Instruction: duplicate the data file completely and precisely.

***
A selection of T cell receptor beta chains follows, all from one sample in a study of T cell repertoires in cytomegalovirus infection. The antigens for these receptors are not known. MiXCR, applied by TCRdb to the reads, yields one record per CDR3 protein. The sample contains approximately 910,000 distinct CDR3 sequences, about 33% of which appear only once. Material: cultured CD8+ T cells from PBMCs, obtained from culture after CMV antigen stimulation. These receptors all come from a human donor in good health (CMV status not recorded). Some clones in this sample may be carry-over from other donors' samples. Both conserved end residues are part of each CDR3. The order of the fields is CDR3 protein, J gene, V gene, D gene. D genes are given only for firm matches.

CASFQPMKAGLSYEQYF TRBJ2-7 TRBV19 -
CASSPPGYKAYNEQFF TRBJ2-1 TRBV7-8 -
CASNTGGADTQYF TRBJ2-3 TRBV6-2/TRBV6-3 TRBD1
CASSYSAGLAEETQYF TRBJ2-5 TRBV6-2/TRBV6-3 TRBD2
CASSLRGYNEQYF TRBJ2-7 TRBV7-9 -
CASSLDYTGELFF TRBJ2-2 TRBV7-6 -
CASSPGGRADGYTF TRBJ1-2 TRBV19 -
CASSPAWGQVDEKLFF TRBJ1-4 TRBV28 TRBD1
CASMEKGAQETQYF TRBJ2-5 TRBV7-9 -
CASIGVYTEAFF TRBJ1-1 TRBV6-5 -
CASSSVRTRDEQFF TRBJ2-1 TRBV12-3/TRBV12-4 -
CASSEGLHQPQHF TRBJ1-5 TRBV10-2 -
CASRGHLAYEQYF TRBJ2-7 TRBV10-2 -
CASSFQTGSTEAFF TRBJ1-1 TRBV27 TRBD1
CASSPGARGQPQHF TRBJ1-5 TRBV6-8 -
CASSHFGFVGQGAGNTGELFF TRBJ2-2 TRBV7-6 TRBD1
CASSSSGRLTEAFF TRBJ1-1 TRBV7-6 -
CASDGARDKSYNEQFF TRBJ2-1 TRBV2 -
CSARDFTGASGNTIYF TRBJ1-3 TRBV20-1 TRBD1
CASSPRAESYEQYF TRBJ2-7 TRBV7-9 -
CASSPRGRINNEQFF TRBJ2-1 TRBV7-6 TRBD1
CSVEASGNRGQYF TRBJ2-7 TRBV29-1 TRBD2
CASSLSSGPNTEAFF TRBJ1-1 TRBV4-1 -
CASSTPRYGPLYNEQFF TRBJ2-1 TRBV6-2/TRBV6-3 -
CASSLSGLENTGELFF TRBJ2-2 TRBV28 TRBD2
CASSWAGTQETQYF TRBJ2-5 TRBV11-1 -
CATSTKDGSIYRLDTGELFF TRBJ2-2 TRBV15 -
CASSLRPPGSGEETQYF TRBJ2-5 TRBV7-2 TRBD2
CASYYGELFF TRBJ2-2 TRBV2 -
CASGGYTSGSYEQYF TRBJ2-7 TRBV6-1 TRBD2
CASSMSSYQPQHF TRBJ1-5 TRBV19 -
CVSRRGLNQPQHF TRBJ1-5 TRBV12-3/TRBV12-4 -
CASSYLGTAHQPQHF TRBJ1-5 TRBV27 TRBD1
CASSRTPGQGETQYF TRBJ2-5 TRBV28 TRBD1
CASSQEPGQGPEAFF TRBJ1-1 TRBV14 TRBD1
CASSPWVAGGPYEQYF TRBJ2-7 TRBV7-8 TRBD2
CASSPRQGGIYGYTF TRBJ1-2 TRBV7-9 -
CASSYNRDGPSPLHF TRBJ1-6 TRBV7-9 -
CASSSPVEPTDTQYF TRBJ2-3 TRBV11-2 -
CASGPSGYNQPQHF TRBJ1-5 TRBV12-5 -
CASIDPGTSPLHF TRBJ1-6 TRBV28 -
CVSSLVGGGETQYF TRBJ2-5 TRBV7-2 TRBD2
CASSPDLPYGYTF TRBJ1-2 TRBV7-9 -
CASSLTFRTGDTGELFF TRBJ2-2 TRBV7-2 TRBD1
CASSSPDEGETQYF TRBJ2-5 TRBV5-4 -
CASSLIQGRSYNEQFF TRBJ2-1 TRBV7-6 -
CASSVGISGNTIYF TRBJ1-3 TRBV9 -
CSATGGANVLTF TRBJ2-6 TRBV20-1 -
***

A selection of T cell receptor beta chains follows, all from one sample in a study of T cell repertoires in cytomegalovirus infection. The antigens for these receptors are not known. MiXCR, applied by TCRdb to the reads, yields one record per CDR3 protein. The sample contains approximately 910,000 distinct CDR3 sequences, about 33% of which appear only once. Material: cultured CD8+ T cells from PBMCs, obtained from culture after CMV antigen stimulation. These receptors all come from a human donor in good health (CMV status not recorded). Some clones in this sample may be carry-over from other donors' samples. Both conserved end residues are part of each CDR3. The order of the fields is CDR3 protein, J gene, V gene, D gene. D genes are given only for firm matches.

CASFQPMKAGLSYEQYF TRBJ2-7 TRBV19 -
CASSPPGYKAYNEQFF TRBJ2-1 TRBV7-8 -
CASNTGGADTQYF TRBJ2-3 TRBV6-2/TRBV6-3 TRBD1
CASSYSAGLAEETQYF TRBJ2-5 TRBV6-2/TRBV6-3 TRBD2
CASSLRGYNEQYF TRBJ2-7 TRBV7-9 -
CASSLDYTGELFF TRBJ2-2 TRBV7-6 -
CASSPGGRADGYTF TRBJ1-2 TRBV19 -
CASSPAWGQVDEKLFF TRBJ1-4 TRBV28 TRBD1
CASMEKGAQETQYF TRBJ2-5 TRBV7-9 -
CASIGVYTEAFF TRBJ1-1 TRBV6-5 -
CASSSVRTRDEQFF TRBJ2-1 TRBV12-3/TRBV12-4 -
CASSEGLHQPQHF TRBJ1-5 TRBV10-2 -
CASRGHLAYEQYF TRBJ2-7 TRBV10-2 -
CASSFQTGSTEAFF TRBJ1-1 TRBV27 TRBD1
CASSPGARGQPQHF TRBJ1-5 TRBV6-8 -
CASSHFGFVGQGAGNTGELFF TRBJ2-2 TRBV7-6 TRBD1
CASSSSGRLTEAFF TRBJ1-1 TRBV7-6 -
CASDGARDKSYNEQFF TRBJ2-1 TRBV2 -
CSARDFTGASGNTIYF TRBJ1-3 TRBV20-1 TRBD1
CASSPRAESYEQYF TRBJ2-7 TRBV7-9 -
CASSPRGRINNEQFF TRBJ2-1 TRBV7-6 TRBD1
CSVEASGNRGQYF TRBJ2-7 TRBV29-1 TRBD2
CASSLSSGPNTEAFF TRBJ1-1 TRBV4-1 -
CASSTPRYGPLYNEQFF TRBJ2-1 TRBV6-2/TRBV6-3 -
CASSLSGLENTGELFF TRBJ2-2 TRBV28 TRBD2
CASSWAGTQETQYF TRBJ2-5 TRBV11-1 -
CATSTKDGSIYRLDTGELFF TRBJ2-2 TRBV15 -
CASSLRPPGSGEETQYF TRBJ2-5 TRBV7-2 TRBD2
CASYYGELFF TRBJ2-2 TRBV2 -
CASGGYTSGSYEQYF TRBJ2-7 TRBV6-1 TRBD2
CASSMSSYQPQHF TRBJ1-5 TRBV19 -
CVSRRGLNQPQHF TRBJ1-5 TRBV12-3/TRBV12-4 -
CASSYLGTAHQPQHF TRBJ1-5 TRBV27 TRBD1
CASSRTPGQGETQYF TRBJ2-5 TRBV28 TRBD1
CASSQEPGQGPEAFF TRBJ1-1 TRBV14 TRBD1
CASSPWVAGGPYEQYF TRBJ2-7 TRBV7-8 TRBD2
CASSPRQGGIYGYTF TRBJ1-2 TRBV7-9 -
CASSYNRDGPSPLHF TRBJ1-6 TRBV7-9 -
CASSSPVEPTDTQYF TRBJ2-3 TRBV11-2 -
CASGPSGYNQPQHF TRBJ1-5 TRBV12-5 -
CASIDPGTSPLHF TRBJ1-6 TRBV28 -
CVSSLVGGGETQYF TRBJ2-5 TRBV7-2 TRBD2
CASSPDLPYGYTF TRBJ1-2 TRBV7-9 -
CASSLTFRTGDTGELFF TRBJ2-2 TRBV7-2 TRBD1
CASSSPDEGETQYF TRBJ2-5 TRBV5-4 -
CASSLIQGRSYNEQFF TRBJ2-1 TRBV7-6 -
CASSVGISGNTIYF TRBJ1-3 TRBV9 -
CSATGGANVLTF TRBJ2-6 TRBV20-1 -